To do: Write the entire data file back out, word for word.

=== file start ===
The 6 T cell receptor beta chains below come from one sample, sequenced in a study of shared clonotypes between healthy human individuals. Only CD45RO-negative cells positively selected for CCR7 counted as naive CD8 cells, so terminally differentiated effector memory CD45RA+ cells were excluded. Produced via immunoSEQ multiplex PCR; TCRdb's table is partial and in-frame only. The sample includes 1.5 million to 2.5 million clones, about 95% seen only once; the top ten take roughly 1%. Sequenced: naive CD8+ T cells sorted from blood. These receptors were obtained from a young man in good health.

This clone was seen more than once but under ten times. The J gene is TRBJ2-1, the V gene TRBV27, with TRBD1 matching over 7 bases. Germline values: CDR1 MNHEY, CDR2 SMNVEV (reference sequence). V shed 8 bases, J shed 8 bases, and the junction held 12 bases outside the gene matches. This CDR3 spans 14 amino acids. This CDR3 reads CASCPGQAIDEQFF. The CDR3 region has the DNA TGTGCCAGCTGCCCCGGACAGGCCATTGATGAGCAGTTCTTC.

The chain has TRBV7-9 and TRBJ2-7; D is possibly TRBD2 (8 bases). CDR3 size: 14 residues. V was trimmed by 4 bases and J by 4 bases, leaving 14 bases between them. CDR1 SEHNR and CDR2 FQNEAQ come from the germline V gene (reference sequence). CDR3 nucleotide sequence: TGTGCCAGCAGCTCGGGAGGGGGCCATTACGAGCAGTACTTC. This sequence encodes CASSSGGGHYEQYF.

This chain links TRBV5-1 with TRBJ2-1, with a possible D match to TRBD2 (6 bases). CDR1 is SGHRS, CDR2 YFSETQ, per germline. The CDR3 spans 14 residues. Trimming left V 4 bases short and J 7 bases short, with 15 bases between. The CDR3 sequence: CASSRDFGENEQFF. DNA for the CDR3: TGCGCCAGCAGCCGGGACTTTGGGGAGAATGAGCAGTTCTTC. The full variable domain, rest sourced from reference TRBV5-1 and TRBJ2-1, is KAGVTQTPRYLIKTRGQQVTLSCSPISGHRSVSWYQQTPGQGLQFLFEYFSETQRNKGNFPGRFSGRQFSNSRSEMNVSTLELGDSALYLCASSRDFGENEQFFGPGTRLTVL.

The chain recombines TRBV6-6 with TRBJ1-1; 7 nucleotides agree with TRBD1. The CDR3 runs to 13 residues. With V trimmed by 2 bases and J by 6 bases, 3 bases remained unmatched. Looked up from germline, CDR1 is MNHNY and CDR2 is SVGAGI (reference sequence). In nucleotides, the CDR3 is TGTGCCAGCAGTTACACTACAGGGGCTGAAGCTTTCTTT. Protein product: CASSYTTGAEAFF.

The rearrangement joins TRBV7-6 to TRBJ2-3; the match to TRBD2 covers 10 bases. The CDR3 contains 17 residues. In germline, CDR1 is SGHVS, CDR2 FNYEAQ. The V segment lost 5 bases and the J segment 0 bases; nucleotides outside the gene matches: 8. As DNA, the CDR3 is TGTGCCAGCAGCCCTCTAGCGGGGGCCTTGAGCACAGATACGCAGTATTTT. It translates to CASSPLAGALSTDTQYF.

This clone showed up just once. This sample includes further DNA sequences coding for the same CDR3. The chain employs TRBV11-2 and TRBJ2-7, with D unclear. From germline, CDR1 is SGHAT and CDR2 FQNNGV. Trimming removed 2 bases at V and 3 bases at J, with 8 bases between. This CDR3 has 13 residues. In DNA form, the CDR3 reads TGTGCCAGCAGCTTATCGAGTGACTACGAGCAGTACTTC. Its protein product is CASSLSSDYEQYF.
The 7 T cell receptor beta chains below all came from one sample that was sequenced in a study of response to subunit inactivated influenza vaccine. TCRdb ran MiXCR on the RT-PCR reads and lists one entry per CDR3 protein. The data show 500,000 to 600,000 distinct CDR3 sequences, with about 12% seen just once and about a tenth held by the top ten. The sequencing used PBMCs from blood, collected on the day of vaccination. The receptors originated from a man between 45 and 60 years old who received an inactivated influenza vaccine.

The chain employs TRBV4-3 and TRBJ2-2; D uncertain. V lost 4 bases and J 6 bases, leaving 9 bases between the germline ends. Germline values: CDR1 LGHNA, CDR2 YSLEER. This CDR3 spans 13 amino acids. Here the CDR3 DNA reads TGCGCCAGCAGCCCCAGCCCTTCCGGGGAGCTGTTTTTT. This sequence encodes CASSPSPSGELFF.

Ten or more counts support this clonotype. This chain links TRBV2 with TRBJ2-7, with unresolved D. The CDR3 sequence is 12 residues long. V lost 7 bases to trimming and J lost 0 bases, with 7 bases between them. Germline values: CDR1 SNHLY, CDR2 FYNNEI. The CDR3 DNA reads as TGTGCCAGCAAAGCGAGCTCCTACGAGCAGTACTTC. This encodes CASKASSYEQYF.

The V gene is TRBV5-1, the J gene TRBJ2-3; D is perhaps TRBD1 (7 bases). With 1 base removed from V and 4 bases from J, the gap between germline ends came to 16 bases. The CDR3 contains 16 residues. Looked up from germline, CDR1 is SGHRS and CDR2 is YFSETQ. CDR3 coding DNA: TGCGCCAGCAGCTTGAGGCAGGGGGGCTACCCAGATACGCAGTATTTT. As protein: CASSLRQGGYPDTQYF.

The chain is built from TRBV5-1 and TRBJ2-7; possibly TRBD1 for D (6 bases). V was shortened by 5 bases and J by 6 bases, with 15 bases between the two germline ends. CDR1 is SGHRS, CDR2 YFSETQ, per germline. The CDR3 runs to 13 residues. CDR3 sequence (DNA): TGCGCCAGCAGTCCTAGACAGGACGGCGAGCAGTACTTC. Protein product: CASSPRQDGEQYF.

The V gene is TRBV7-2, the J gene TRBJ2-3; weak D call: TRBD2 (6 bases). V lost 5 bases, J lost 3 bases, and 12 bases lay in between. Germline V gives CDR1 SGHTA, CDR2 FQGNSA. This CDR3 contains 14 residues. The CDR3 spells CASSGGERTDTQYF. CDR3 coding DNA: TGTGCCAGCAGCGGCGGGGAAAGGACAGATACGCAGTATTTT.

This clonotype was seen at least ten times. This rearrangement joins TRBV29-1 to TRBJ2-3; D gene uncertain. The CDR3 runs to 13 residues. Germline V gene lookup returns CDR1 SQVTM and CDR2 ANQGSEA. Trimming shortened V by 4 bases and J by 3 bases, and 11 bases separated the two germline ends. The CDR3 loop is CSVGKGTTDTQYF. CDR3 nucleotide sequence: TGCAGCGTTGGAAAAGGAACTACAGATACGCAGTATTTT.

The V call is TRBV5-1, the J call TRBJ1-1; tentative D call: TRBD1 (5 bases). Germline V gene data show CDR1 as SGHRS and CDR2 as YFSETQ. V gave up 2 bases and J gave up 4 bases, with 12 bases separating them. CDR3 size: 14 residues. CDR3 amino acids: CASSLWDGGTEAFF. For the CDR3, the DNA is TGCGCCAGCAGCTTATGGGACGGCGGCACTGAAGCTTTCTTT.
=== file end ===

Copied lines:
The 6 T cell receptor beta chains below come from one sample, sequenced in a study of shared clonotypes between healthy human individuals. Only CD45RO-negative cells positively selected for CCR7 counted as naive CD8 cells, so terminally differentiated effector memory CD45RA+ cells were excluded. Produced via immunoSEQ multiplex PCR; TCRdb's table is partial and in-frame only. The sample includes 1.5 million to 2.5 million clones, about 95% seen only once; the top ten take roughly 1%. Sequenced: naive CD8+ T cells sorted from blood. These receptors were obtained from a young man in good health.

This clone was seen more than once but under ten times. The J gene is TRBJ2-1, the V gene TRBV27, with TRBD1 matching over 7 bases. Germline values: CDR1 MNHEY, CDR2 SMNVEV (reference sequence). V shed 8 bases, J shed 8 bases, and the junction held 12 bases outside the gene matches. This CDR3 spans 14 amino acids. This CDR3 reads CASCPGQAIDEQFF. The CDR3 region has the DNA TGTGCCAGCTGCCCCGGACAGGCCATTGATGAGCAGTTCTTC.

The chain has TRBV7-9 and TRBJ2-7; D is possibly TRBD2 (8 bases). CDR3 size: 14 residues. V was trimmed by 4 bases and J by 4 bases, leaving 14 bases between them. CDR1 SEHNR and CDR2 FQNEAQ come from the germline V gene (reference sequence). CDR3 nucleotide sequence: TGTGCCAGCAGCTCGGGAGGGGGCCATTACGAGCAGTACTTC. This sequence encodes CASSSGGGHYEQYF.

This chain links TRBV5-1 with TRBJ2-1, with a possible D match to TRBD2 (6 bases). CDR1 is SGHRS, CDR2 YFSETQ, per germline. The CDR3 spans 14 residues. Trimming left V 4 bases short and J 7 bases short, with 15 bases between. The CDR3 sequence: CASSRDFGENEQFF. DNA for the CDR3: TGCGCCAGCAGCCGGGACTTTGGGGAGAATGAGCAGTTCTTC. The full variable domain, rest sourced from reference TRBV5-1 and TRBJ2-1, is KAGVTQTPRYLIKTRGQQVTLSCSPISGHRSVSWYQQTPGQGLQFLFEYFSETQRNKGNFPGRFSGRQFSNSRSEMNVSTLELGDSALYLCASSRDFGENEQFFGPGTRLTVL.

The chain recombines TRBV6-6 with TRBJ1-1; 7 nucleotides agree with TRBD1. The CDR3 runs to 13 residues. With V trimmed by 2 bases and J by 6 bases, 3 bases remained unmatched. Looked up from germline, CDR1 is MNHNY and CDR2 is SVGAGI (reference sequence). In nucleotides, the CDR3 is TGTGCCAGCAGTTACACTACAGGGGCTGAAGCTTTCTTT. Protein product: CASSYTTGAEAFF.

The rearrangement joins TRBV7-6 to TRBJ2-3; the match to TRBD2 covers 10 bases. The CDR3 contains 17 residues. In germline, CDR1 is SGHVS, CDR2 FNYEAQ. The V segment lost 5 bases and the J segment 0 bases; nucleotides outside the gene matches: 8. As DNA, the CDR3 is TGTGCCAGCAGCCCTCTAGCGGGGGCCTTGAGCACAGATACGCAGTATTTT. It translates to CASSPLAGALSTDTQYF.

This clone showed up just once. This sample includes further DNA sequences coding for the same CDR3. The chain employs TRBV11-2 and TRBJ2-7, with D unclear. From germline, CDR1 is SGHAT and CDR2 FQNNGV. Trimming removed 2 bases at V and 3 bases at J, with 8 bases between. This CDR3 has 13 residues. In DNA form, the CDR3 reads TGTGCCAGCAGCTTATCGAGTGACTACGAGCAGTACTTC. Its protein product is CASSLSSDYEQYF.
The 7 T cell receptor beta chains below all came from one sample that was sequenced in a study of response to subunit inactivated influenza vaccine. TCRdb ran MiXCR on the RT-PCR reads and lists one entry per CDR3 protein. The data show 500,000 to 600,000 distinct CDR3 sequences, with about 12% seen just once and about a tenth held by the top ten. The sequencing used PBMCs from blood, collected on the day of vaccination. The receptors originated from a man between 45 and 60 years old who received an inactivated influenza vaccine.

The chain employs TRBV4-3 and TRBJ2-2; D uncertain. V lost 4 bases and J 6 bases, leaving 9 bases between the germline ends. Germline values: CDR1 LGHNA, CDR2 YSLEER. This CDR3 spans 13 amino acids. Here the CDR3 DNA reads TGCGCCAGCAGCCCCAGCCCTTCCGGGGAGCTGTTTTTT. This sequence encodes CASSPSPSGELFF.

Ten or more counts support this clonotype. This chain links TRBV2 with TRBJ2-7, with unresolved D. The CDR3 sequence is 12 residues long. V lost 7 bases to trimming and J lost 0 bases, with 7 bases between them. Germline values: CDR1 SNHLY, CDR2 FYNNEI. The CDR3 DNA reads as TGTGCCAGCAAAGCGAGCTCCTACGAGCAGTACTTC. This encodes CASKASSYEQYF.

The V gene is TRBV5-1, the J gene TRBJ2-3; D is perhaps TRBD1 (7 bases). With 1 base removed from V and 4 bases from J, the gap between germline ends came to 16 bases. The CDR3 contains 16 residues. Looked up from germline, CDR1 is SGHRS and CDR2 is YFSETQ. CDR3 coding DNA: TGCGCCAGCAGCTTGAGGCAGGGGGGCTACCCAGATACGCAGTATTTT. As protein: CASSLRQGGYPDTQYF.

The chain is built from TRBV5-1 and TRBJ2-7; possibly TRBD1 for D (6 bases). V was shortened by 5 bases and J by 6 bases, with 15 bases between the two germline ends. CDR1 is SGHRS, CDR2 YFSETQ, per germline. The CDR3 runs to 13 residues. CDR3 sequence (DNA): TGCGCCAGCAGTCCTAGACAGGACGGCGAGCAGTACTTC. Protein product: CASSPRQDGEQYF.

The V gene is TRBV7-2, the J gene TRBJ2-3; weak D call: TRBD2 (6 bases). V lost 5 bases, J lost 3 bases, and 12 bases lay in between. Germline V gives CDR1 SGHTA, CDR2 FQGNSA. This CDR3 contains 14 residues. The CDR3 spells CASSGGERTDTQYF. CDR3 coding DNA: TGTGCCAGCAGCGGCGGGGAAAGGACAGATACGCAGTATTTT.

This clonotype was seen at least ten times. This rearrangement joins TRBV29-1 to TRBJ2-3; D gene uncertain. The CDR3 runs to 13 residues. Germline V gene lookup returns CDR1 SQVTM and CDR2 ANQGSEA. Trimming shortened V by 4 bases and J by 3 bases, and 11 bases separated the two germline ends. The CDR3 loop is CSVGKGTTDTQYF. CDR3 nucleotide sequence: TGCAGCGTTGGAAAAGGAACTACAGATACGCAGTATTTT.

The V call is TRBV5-1, the J call TRBJ1-1; tentative D call: TRBD1 (5 bases). Germline V gene data show CDR1 as SGHRS and CDR2 as YFSETQ. V gave up 2 bases and J gave up 4 bases, with 12 bases separating them. CDR3 size: 14 residues. CDR3 amino acids: CASSLWDGGTEAFF. For the CDR3, the DNA is TGCGCCAGCAGCTTATGGGACGGCGGCACTGAAGCTTTCTTT.